19. What is your favorite language to read in?
English. I can only read Dora level books in Spanish anymore. They're not so enjoyable, though it does give the kids a kick to hear me read them.

20. What makes you love a book?
Interesting ideas, good plots, and amazing writing. (I love to read a good novel by Tolstoy and the like. I don't always understand them, but they give my heart a lift.)

21. What will inspire you to recommend a book?
If it delights me (or the children) or is thought-provoking.

22. Favorite genre?
History of science, popular, history, homeschooling, science fiction.

23. Genre you rarely read (but wish you did)?
Classical fiction.

24. Favorite biography?
I don't read a lot of biographies. My favorite memoir is Wait Till Next Year: A Memoir by Doris Kearns Goodwin. I also liked The Road from Coorain by Jill Ker Conway.

25. Have you ever read a self-help book?
Yes.The Anxiety Cure: An Eight-Step Program for Getting Well by Robert L. DuPont (and others). It changed my life and I highly recommend it.

27. Most inspirational book you’ve read this year (fiction or nonfiction)?
I read it last year, but A Mother's Rule of Life: How to Bring Order to Your Home and Peace to Your Soul is still at the top of my list.
 
28. Favorite reading snack?
tea

29. Name a case in which hype ruined your reading experience.
I can't think of one.

30. How often do you agree with critics about a book?
I never read what critics have to say. Should I?

31. How do you feel about giving bad/negative reviews?
I usually don't review books I don't like. (I do have to review books from my review programs, but because I choose the books myself there's a good chance I'll like them.)

32. If you could read in a foreign language, which language would you choose?
Russian. I'd love to read Tolstoy.

33. Most intimidating book you’ve ever read?
Man and Woman He Created Them: A Theology Of The Body by John Paul II

34. Most intimidating book you’re too nervous to begin?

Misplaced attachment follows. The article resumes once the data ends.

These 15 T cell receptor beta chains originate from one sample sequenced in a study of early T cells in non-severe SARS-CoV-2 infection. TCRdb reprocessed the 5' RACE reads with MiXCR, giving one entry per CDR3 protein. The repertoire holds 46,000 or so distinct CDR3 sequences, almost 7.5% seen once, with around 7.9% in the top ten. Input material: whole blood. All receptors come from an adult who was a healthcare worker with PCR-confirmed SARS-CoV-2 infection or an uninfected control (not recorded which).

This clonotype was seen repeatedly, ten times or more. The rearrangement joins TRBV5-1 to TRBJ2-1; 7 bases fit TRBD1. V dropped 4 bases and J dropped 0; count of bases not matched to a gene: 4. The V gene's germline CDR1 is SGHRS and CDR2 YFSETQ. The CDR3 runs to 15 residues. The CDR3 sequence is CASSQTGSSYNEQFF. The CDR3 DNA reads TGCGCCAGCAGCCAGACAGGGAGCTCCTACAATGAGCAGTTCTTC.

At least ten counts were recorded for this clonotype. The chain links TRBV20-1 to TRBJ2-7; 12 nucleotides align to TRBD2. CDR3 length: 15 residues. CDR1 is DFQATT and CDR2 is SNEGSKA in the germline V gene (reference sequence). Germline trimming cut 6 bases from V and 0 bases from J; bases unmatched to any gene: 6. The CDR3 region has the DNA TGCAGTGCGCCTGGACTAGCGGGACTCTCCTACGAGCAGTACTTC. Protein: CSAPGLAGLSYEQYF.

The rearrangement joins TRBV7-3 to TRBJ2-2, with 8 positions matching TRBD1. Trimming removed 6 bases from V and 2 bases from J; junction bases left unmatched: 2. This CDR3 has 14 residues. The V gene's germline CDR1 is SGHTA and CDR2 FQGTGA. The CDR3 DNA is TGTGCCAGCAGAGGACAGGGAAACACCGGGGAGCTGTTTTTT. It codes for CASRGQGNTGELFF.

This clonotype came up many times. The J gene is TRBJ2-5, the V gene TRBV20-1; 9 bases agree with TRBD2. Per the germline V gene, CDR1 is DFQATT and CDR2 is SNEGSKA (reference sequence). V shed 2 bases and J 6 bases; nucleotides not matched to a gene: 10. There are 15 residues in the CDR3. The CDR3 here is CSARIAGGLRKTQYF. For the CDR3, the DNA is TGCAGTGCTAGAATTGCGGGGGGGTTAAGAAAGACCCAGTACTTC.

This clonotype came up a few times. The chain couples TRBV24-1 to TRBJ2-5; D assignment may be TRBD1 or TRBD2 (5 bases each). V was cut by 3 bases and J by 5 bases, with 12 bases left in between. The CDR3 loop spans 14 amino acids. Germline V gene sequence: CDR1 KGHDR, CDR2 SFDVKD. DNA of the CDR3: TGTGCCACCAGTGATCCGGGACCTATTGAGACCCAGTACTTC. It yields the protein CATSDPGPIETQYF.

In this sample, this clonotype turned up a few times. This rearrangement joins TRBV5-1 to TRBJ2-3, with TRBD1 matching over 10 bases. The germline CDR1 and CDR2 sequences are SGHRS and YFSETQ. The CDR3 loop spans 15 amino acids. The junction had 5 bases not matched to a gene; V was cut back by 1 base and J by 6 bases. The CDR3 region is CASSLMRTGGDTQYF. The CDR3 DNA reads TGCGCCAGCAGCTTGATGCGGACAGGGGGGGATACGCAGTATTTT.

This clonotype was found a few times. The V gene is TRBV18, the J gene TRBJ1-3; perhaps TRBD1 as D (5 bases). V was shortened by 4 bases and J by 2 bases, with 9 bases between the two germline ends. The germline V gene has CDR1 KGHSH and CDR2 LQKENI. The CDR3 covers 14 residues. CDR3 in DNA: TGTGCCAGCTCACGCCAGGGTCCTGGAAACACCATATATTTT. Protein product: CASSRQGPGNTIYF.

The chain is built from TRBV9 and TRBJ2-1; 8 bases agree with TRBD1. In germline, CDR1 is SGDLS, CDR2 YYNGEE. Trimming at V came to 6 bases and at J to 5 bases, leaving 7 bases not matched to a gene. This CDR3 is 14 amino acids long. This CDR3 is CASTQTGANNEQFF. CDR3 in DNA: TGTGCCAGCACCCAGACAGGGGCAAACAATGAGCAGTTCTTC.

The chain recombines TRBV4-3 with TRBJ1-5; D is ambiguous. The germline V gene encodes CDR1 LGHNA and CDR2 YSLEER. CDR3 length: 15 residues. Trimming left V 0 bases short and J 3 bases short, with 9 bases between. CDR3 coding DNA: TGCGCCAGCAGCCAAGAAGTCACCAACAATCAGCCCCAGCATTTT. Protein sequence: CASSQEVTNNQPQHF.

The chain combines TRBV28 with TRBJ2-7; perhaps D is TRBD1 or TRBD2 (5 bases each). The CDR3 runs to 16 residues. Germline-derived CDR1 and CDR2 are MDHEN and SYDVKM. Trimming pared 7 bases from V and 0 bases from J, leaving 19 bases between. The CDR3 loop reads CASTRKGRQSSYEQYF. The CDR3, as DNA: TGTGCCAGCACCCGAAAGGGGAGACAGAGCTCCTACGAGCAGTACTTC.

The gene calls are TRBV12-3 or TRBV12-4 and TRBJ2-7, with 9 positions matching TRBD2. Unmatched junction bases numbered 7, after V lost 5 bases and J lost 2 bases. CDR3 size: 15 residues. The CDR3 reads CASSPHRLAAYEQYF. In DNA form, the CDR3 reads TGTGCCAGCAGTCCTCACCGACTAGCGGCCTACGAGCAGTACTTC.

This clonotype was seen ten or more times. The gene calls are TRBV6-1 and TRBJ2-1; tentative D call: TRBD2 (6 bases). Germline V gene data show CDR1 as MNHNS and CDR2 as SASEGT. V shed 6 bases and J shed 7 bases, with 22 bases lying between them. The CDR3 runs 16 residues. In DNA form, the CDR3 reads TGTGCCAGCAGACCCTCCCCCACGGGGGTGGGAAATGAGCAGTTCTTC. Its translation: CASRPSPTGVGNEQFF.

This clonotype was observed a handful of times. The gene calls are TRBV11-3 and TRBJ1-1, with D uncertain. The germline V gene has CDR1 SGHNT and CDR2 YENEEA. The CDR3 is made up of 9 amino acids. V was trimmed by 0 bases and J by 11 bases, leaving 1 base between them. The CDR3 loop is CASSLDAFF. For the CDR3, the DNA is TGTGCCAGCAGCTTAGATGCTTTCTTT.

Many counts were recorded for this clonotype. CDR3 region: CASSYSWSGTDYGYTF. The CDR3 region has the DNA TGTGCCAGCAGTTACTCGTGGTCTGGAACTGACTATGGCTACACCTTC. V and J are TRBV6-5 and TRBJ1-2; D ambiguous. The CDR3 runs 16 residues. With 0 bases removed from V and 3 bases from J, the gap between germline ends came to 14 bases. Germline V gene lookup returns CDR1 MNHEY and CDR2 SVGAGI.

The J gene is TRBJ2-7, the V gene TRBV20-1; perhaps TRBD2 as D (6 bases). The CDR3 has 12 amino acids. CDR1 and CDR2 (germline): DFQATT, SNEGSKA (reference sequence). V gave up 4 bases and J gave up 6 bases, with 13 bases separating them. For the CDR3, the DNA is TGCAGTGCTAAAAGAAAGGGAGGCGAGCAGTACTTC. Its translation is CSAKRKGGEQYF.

Ulysses by James Joyce. I'm never going to read it.

35. Favorite poets?
Emily Dickinson and John Keats

36. How many books do you usually have checked out of the library at any given time?
At least 50, usually something between 70 and 100. It's a family library card, though, so those aren't just my books.

37. How often have you returned books to the library unread?
once or twice a year

38. Favorite fictional character?
Thursday Next

39. Favorite fictional villain?
Scariest? Sauron from The Lord of the Rings.

40. Books I’m most likely to bring on vacation?
Whatever I'm reading at the moment. I used to only take science fiction but now that we have kids, vacations are really just a typical day in a different place, usually my parent's house, so it doesn't seem to matter as much.
 
41. The longest I’ve gone without reading.
How long do I sleep?
42. Name a book that you could/would not finish.
I think there are only two books I've started and not finished: The Catcher in the Rye by J.D. Salinger and A Portrait of the Artist as a Young Man by James Joyce.

43. What distracts you easily when you’re reading?
A baby crying, but perhaps not easily enough.
44. Favorite film adaptation of a novel?
The Lord of the Rings trilogy

45. Most disappointing film adaptation?
I can't think of any at the moment, but I know there are some adaptations that were so "adapted" they made me angry.

46. The most money I’ve ever spent in the bookstore at one time?
I'm not sure, but it must be in the hundreds (back in my college days). Nowadays I order in small amounts, usually just over $25...

47. How often do you skim a book before reading it?
Almost never.

48. What would cause you to stop reading a book half-way through?
Swearing. I have a hard time getting past it. Also, extreme boredom. And it has to be really boring to get me to stop reading.

49. Do you like to keep your books organized?
In theory, but the kids have a way of rearranging them.
50. Do you prefer to keep books or give them away once you’ve read them?
I keep them, though I don't actually buy most of the books I read anymore. (I do, however, buy a lot of books for the kids.)

51. Are there any books you’ve been avoiding?
Our history curriculum strongly suggests reading excerpts from Catechism of the Catholic Church for each of our units. We're almost done with unit 3 and I haven't even finished the excerpts from unit 1.

52. Name a book that made you angry.
Most recently, Quiverfull: Inside the Christian Patriarchy Movement by Kathryn Joyce.

53. A book you didn’t expect to like but did?
The Time Traveler's Wife by Audrey Niffenegger

54. A book that you expected to like but didn’t?
Mitten Strings for God: Reflections for Mothers in a Hurry (Monica, I didn't like The Lovely Bones: A Novel, either.)
 
55. Favorite guilt-free, pleasure reading? 
Science fiction and fantasy like Harry Potter, though most of it isn't as good.